City's Depot Park Nearing Completion- Brevard NC
Last updated 3/16/2020 at 5:08pm
During the festival, the Depot Railroad Avenue Park will also be the site of Rotary Club of Brevard White Squirrel 5K and Fun Run, where it will start and finish.
The cost of the depot building itself is $533,888. The proposed budget for its construction was set at $530,000 when it was approved 4-1 by the Brevard City Council in September of 2018.
The city raised $62,000 in brick sales and received $92,000 from sponsors, totaling $154,000), and with $380,000 from the city's General Fund. The Rotary Club was the largest donor at $20,000.
Sponsors that contributed $15,000 each included Dominion Energy (Formerly PSNC), Transylvania County Tourism and an anonymous donor. Comporium donated $10,000.
All other sponsors combined donations totaled $37,000.
City Manager Jim Fatland said the revenue from fundraising went into the depot building, not into the expenditures for the park itself.
Other costs for the Depot Railroad Avenue Park totaled $484,051, which included site preparation, stormwater, paved trail and parking lot, curb and gutter, engraved bricks, civil engineer, architectural fees and construction management.
Councilman Mac Morrow said that before the city was considering building a depot, there were plans for a park and parking lot in the spot of the depot dating back to 2008.
Fatland said the city in 2017 purchased land from Comporium for $75,000 to extend the city's multi-use path that ends at McLean Street.
"This acquired land was a natural fit for the new depot building and creation of a park with public restrooms," Fatland said.
In previous reports, Fatland had stated that the Railroad Depot building is a part of the city-wide master plan for an interconnected trail system that, when completed, would connect Hap Simpson Park on U.S. 276 to Davidson River Campground in Pisgah National Forest, and pass through the city and county's Sport's Complex, the proposed dog park, the depot, the Mary C. Jenkins Community Center, Tannery Park, Silversteen Park, Brevard High School and the Boys & Girls Club of Transylvania County, to name a few of existing and future adjacent amenities.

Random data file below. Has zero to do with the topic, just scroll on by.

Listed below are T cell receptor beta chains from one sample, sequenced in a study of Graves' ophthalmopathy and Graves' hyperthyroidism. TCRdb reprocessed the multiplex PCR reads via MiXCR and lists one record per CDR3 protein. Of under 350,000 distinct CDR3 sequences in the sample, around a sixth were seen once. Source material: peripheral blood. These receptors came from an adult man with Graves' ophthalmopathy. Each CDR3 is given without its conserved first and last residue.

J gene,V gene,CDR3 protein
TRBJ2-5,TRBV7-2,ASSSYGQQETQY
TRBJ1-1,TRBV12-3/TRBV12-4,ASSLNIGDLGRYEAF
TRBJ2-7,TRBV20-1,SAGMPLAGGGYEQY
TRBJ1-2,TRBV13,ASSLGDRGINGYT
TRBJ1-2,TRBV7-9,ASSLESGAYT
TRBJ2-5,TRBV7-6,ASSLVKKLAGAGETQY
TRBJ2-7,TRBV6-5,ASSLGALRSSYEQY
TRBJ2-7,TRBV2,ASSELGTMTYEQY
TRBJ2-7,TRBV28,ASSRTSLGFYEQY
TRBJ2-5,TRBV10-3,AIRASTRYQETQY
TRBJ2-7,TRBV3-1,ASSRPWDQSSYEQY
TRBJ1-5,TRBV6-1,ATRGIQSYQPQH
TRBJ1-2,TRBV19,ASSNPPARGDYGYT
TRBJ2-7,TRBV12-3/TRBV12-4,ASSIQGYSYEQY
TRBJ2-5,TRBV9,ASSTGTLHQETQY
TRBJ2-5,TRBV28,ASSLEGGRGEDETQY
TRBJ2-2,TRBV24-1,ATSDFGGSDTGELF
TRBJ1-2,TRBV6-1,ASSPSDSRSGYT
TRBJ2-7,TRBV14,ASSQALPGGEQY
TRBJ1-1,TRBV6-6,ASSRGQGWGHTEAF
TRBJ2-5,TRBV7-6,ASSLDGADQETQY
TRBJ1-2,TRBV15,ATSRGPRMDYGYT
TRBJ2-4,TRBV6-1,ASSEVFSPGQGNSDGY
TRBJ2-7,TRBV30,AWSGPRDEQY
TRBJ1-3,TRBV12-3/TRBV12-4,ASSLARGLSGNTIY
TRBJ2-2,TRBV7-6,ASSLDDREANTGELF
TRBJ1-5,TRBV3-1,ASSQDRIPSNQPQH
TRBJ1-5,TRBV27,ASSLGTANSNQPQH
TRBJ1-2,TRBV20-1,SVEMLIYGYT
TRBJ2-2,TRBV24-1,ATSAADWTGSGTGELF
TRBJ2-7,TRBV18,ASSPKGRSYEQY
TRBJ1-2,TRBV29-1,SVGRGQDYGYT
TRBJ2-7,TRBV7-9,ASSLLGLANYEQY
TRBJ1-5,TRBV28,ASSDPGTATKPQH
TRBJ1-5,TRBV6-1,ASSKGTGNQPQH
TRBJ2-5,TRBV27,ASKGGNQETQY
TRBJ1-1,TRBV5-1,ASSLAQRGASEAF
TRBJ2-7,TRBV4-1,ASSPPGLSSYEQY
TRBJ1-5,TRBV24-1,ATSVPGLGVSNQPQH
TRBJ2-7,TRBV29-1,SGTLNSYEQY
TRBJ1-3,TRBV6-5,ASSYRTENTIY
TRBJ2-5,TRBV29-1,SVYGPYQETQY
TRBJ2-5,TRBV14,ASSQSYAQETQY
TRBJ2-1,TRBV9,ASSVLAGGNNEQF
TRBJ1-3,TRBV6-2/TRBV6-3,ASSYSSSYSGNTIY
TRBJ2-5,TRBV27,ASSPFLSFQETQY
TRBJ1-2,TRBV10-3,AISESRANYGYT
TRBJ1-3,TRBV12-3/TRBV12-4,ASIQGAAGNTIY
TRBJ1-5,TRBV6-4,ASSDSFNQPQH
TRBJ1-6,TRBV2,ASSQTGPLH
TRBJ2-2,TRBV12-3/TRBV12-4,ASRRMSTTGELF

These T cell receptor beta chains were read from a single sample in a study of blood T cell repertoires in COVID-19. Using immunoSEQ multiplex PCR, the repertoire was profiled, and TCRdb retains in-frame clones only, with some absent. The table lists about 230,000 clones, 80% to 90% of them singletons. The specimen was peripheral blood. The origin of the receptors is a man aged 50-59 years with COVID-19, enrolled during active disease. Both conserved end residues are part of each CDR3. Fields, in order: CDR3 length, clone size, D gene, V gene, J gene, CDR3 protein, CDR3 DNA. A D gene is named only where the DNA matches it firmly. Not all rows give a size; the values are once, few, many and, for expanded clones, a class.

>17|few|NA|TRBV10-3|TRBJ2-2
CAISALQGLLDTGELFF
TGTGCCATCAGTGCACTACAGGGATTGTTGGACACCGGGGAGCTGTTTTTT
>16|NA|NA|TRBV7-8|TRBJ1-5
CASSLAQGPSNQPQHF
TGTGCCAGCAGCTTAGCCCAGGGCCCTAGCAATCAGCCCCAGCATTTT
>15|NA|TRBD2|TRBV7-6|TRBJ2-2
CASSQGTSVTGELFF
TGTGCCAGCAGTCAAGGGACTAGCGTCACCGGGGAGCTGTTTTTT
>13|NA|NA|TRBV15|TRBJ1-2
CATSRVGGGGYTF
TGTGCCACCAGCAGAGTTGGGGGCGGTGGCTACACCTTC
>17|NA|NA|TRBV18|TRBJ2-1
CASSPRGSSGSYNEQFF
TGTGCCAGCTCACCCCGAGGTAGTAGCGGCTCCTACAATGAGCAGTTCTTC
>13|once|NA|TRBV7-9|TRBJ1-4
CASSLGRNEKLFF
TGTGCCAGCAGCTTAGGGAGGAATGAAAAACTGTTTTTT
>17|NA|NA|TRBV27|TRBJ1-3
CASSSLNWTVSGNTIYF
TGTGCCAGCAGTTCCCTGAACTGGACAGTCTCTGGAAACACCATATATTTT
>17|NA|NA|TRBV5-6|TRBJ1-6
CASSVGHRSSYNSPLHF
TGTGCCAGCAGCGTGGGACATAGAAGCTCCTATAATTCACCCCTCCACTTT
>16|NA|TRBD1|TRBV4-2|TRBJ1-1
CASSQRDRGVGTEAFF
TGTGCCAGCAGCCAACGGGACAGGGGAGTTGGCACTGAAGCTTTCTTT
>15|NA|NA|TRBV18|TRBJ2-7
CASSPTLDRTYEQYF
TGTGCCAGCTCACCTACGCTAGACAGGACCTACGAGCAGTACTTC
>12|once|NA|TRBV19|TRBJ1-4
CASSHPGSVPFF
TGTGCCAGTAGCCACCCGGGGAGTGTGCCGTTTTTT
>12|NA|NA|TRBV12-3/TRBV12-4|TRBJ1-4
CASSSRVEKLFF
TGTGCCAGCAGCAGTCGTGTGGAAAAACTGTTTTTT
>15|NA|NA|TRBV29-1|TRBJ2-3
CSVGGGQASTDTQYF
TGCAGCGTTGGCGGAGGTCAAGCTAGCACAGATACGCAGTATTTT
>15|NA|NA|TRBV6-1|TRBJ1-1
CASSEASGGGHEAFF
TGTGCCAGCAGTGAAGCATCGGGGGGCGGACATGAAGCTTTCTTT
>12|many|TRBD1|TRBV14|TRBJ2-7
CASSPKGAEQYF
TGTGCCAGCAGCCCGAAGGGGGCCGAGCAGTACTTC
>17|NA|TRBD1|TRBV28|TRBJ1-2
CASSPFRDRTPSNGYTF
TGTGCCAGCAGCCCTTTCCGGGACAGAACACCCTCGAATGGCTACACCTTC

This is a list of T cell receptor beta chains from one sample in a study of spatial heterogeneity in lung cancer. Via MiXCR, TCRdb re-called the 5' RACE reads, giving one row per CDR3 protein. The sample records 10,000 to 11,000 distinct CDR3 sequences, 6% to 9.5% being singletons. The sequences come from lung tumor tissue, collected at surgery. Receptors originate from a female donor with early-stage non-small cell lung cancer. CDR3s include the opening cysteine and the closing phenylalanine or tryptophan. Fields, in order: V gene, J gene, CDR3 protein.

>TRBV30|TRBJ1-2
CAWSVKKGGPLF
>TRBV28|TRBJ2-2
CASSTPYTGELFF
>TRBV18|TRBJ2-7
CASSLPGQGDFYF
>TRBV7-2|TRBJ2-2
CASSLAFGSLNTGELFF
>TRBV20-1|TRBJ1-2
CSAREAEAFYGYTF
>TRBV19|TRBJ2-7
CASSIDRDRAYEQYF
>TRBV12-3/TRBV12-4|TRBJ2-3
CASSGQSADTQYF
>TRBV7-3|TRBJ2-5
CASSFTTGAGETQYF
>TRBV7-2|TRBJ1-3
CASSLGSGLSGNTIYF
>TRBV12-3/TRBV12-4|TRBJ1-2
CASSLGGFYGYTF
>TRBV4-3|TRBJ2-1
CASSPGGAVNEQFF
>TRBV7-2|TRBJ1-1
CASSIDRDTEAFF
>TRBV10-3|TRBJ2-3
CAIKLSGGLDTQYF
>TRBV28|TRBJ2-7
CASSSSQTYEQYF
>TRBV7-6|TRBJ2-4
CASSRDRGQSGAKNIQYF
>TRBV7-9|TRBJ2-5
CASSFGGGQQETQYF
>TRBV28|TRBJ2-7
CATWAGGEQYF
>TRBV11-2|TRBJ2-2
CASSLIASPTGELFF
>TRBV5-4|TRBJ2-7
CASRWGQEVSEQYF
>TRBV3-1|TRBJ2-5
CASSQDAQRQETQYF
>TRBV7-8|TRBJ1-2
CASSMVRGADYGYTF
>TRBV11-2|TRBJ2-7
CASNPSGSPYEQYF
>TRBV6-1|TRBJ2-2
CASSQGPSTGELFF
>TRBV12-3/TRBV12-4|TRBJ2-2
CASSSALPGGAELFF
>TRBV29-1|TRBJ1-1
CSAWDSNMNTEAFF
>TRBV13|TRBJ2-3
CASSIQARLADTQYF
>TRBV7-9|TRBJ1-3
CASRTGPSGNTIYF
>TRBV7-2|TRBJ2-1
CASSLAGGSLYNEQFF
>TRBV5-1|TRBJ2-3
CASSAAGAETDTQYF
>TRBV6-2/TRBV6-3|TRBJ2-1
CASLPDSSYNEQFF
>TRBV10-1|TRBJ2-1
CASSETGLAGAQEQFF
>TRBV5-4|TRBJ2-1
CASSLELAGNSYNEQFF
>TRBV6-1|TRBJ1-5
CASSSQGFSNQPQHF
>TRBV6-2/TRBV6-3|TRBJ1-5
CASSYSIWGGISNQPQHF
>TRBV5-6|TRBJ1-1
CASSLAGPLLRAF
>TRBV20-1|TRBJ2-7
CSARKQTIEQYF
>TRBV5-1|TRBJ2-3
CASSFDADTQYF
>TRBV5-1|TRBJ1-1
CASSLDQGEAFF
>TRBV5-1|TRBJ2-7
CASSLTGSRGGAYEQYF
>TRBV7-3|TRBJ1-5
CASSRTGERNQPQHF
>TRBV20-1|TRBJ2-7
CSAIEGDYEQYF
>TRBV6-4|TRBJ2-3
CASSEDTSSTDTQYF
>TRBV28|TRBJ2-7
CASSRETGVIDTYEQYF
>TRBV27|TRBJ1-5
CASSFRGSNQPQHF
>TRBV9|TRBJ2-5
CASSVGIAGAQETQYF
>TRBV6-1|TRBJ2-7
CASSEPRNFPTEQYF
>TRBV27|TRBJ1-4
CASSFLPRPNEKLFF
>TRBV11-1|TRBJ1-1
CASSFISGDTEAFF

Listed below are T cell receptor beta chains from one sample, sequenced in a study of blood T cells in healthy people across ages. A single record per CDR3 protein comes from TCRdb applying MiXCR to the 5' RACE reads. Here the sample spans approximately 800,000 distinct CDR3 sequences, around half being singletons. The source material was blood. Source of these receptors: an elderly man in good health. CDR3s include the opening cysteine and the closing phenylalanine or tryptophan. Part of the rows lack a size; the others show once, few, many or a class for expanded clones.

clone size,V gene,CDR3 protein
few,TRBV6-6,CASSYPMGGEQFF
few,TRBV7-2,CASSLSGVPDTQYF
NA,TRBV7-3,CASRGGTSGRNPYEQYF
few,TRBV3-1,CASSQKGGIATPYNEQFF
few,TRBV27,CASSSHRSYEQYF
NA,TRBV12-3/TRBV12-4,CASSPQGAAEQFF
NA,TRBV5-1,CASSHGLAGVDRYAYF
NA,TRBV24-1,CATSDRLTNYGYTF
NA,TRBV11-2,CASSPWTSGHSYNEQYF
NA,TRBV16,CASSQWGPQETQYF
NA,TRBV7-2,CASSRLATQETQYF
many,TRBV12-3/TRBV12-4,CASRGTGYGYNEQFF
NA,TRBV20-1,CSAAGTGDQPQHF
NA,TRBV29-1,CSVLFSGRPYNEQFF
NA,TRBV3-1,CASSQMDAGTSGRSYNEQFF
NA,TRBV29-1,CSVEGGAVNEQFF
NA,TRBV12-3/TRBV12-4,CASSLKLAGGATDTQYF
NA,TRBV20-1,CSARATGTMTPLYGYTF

In August 2018, City Council approved a resolution to complete the trail system within three years.
Fatland reported that the city received a $180,000 PARTF Grant from NC Parks for easements and land acquisition to construct the city's trail system.
Fatland said the Depot Railroad Avenue Park project really began for him when the city was in discussions with N.C. Department of Trans-portation (DOT) on the proposed West Loop Project in 2016.
The West Loop project would realign the Asheville Highway to Rosman Highway and would include a sidewalk and bicycle lanes.
The proposed West Loop Road would have connected Railroad Avenue with Osborne and Cashiers Valley roads with a new section of road, but would also use already existing roads in the area, including Railroad Avenue, Cashiers Valley Road and Nicholson Creek Road.
The project aimed at facilitating a move in local traffic from Asheville Highway onto a separate bypass.
A part of the project was to widen the vehicle bridge on Railroad Avenue. It called for a much wider bridge, with two bike lanes and two sidewalks.
"Feedback from the citizens was, if we build this bridge for the future West Loop project, which is not funded and still not funded today, you'd have two lanes of traffic, two bike lanes and two sidewalks going nowhere," Fatland said. "My thought was, let's reduce the width of the bridge from 54 feet to 33 feet and do a separate trail from McLean Street along Railroad Avenue to Probart Street."
With the reduced right-of-way needed for the bridge, Fatland said cooperation from Railroad Avenue property owners to support the trail extension became a lot easier.
At the time, the city had a contract with DOT for the construction of the bridge at $1,040,000, with the city paying 20 percent, or $208,000.
However, Fatland said, the construction estimate increased to $1,500,000.
"If we had proceeded with the project, it would have been $668,000 out of the city's pocket, not $208,000," Fatland said. "By reducing the Railroad Avenue Bridge from 54 feet to 33 feet and constructing a separate trail, we saved the city $460,000. This savings was instead applied toward the development of the Depot Railroad Avenue Park."
Morrow said the 2014 Railroad Avenue Community plan, a strategic plan for the area based on public input, identifies community needs for the area in bicycle and pedestrian infrastructure along Railroad Avenue from McLean to Main streets, a festival infrastructure, a parking lot and a public park.
"Remember, this is a site that has public housing, which is some of the most underserved population in town," Morrow said. "They deserve to have a place to have their birthday parties and to meet one another."
Public input from the area plan, he said, calls for a "stronger neighborhood identity and a sense of community."
"What this project does is brand that area with its railroad heritage as a commercial center," he said. "When the railroad came, it transformed the economy of this county. Long-term residents have expressed concern that the history of the neighborhood is being lost. We are just following the same plan that was developed in 2014."
Both Morrow and Fatland said the park has been "the biggest challenge (the city's) had in the last 10 years."
"It's huge when you think about it," Morrow said. "For everybody but a handful, the Railroad Depot project is a natural."